There we were.
Two adult males standing a few inches from each other: fists clenched, eyes squinted, chests heaving. I couldn't tell you exactly what the guy said to piss me off that day. But I do remember that we stood there in the middle of the basketball court, ready to scrap, for about three seconds. I know this because somewhere in those three seconds I made the decision to be a man.
You see, I walked away. And to be honest with you, I'm still wrestling with it.
A large part of me knows my decision was the right thing to do. I mean, what would I look like getting into a fistfight over a pickup game in a gym that sells sushi downstairs?
But there's another part of me that wonders what happened to the guy who once clocked a kid for stepping on his new Filas. What happened to the guy who showed up to school -- bleeding from the head -- after a gang fight the night before? The guy who wouldn't have debated whether to swing on a guy who called him out on the court.
In those three seconds I thought about the TV shoot I had to do the next day and how unprofessional I would look showing up with a busted lip. I thought about the fact that the ESPN offices were across the street and how embarrassed I would be if one of my bosses sauntered by as I re-enacted a scene from "Fight Club." What if I threw the first punch, and instead of fighting back, the guy just decided to press charges? My defense? He called me a bad name. Yeah, that's going to go over well.
Yet, I couldn't ignore the questions racing through my head about what would happen if I didn't swing. Would the regulars at the gym -- the ones who halfheartedly tried to break us up -- still think I was a tough player? Would I now become a target for any chump who had a bad day at the office and wanted to flex his ego at my expense? Would I be viewed as soft? Sure, I did the "right" thing, but each time I step onto that court it eats away at me. Just as I'm sure it eats away at any other man who has been challenged in front of his peers and decided to walk away instead of make an ass of himself.
As competitive as Kobe Bryant is, there has to be a part of him that hates the fact that he didn't take a shot at Raja Bell for clotheslining him. Yes, he did the "right" thing, but it came at a price. He knows it. Raja knows it. And we know it. People call guys like Ron Artest or Zinedine Zidane selfish, stupid and unstable. The one word you won't hear, though, is "soft", and there's a reason for that. I'm not advocating violence -- I walked away, remember -- but we can't ignore the fact that just as there's a cost to taking a swing, there's a cost to turning the other cheek.
Every time I hear about an athlete getting into a confrontation with some out-of-line fan or another athlete, I wonder if they go through the same checklist I did that day at the gym. Do they think about the endorsements they could lose or what the kids in the stands may think? Are they concerned about what their boys back home will think? Or the other guys around the league? In those rare moments when they are alone with their thoughts, which decisions gnaw at them the most -- action or inaction?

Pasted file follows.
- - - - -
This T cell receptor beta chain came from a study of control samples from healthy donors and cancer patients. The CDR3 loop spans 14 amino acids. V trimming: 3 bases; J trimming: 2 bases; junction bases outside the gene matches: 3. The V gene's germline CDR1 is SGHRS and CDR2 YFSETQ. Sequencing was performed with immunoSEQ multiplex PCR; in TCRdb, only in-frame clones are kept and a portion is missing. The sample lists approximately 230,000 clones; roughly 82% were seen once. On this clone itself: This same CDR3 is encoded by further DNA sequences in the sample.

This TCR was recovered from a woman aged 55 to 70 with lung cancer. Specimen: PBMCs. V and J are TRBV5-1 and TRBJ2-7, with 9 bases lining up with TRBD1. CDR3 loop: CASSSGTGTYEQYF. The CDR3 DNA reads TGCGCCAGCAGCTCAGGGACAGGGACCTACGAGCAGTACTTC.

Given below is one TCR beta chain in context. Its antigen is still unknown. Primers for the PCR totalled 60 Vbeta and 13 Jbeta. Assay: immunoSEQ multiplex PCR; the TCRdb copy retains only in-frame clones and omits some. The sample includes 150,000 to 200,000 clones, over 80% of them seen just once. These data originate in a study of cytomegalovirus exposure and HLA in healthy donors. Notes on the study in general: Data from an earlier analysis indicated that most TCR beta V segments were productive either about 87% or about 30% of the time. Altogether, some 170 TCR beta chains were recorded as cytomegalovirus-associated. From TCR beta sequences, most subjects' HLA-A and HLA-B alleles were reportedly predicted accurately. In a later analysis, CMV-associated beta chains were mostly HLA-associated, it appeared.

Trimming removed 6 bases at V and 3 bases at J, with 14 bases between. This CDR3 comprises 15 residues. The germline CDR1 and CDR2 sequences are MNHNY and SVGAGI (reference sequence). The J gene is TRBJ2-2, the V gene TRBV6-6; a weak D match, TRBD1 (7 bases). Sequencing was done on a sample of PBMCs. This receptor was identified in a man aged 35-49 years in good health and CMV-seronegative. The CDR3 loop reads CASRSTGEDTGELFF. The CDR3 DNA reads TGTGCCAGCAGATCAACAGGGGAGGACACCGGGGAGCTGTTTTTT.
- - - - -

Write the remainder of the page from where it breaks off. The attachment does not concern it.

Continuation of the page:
Allegedly Stephen Jackson inserted himself into a fight between teammates and other men outside a strip club last month. Next thing you know, he's firing a gun and dodging cars. On the outside, it seems like a very stupid thing to do. And it was. But I can't help but wonder what his team's chemistry would be like if he didn't show that he had his boys' backs in some way. I know if I went to a bar with friends, I would want them to help me if I got jumped.
Again, I'm not advocating violence. But whether you're talking about a professional athlete or a gym rat, as men get older, with more responsibilities, manhood becomes a trickier thing to navigate, especially if you grew up in an environment where hostility was the currency of choice. It's bad enough to actually lose your edge, but no man wants to even appear that way in front of other men. That's why Ice-T released a CD last month called "Gangsta Rap" even though he's played a cop on "Law & Order: Special Victims Unit" for, like, six years. To maintain appearances, if to no one but himself. At first I thought, "Dude, let it go." But really, that's hypocritical. I'm still wrestling with a decision that, as a 34-year-old father of a 9-year-old boy, I know I shouldn't. As long as we have peers, we will have pressure.
And you know, the truth is I have gotten a little soft. And I hate it. But I don't hate it enough to turn my back on everything I have worked so hard to achieve. So I, like so many of my brethren, will spend the rest of my days trying to find that peaceful balance between where I came from and where I am. Oh, I will always keep it real ... just as I will always struggle to accept what is "real" for me today.
Note: Less than 24 hours after writing this column, the author took an inadvertent elbow to the eye during a league basketball game. A short time later he iced the game at the free-throw line. Yet, for some reason, he's more proud of the shiner.
LZ Granderson is a senior writer for ESPN the Magazine and host of the ESPN360 talk show "Game Night." He is currently working on his first book. LZ can be reached at firstname.lastname@example.org.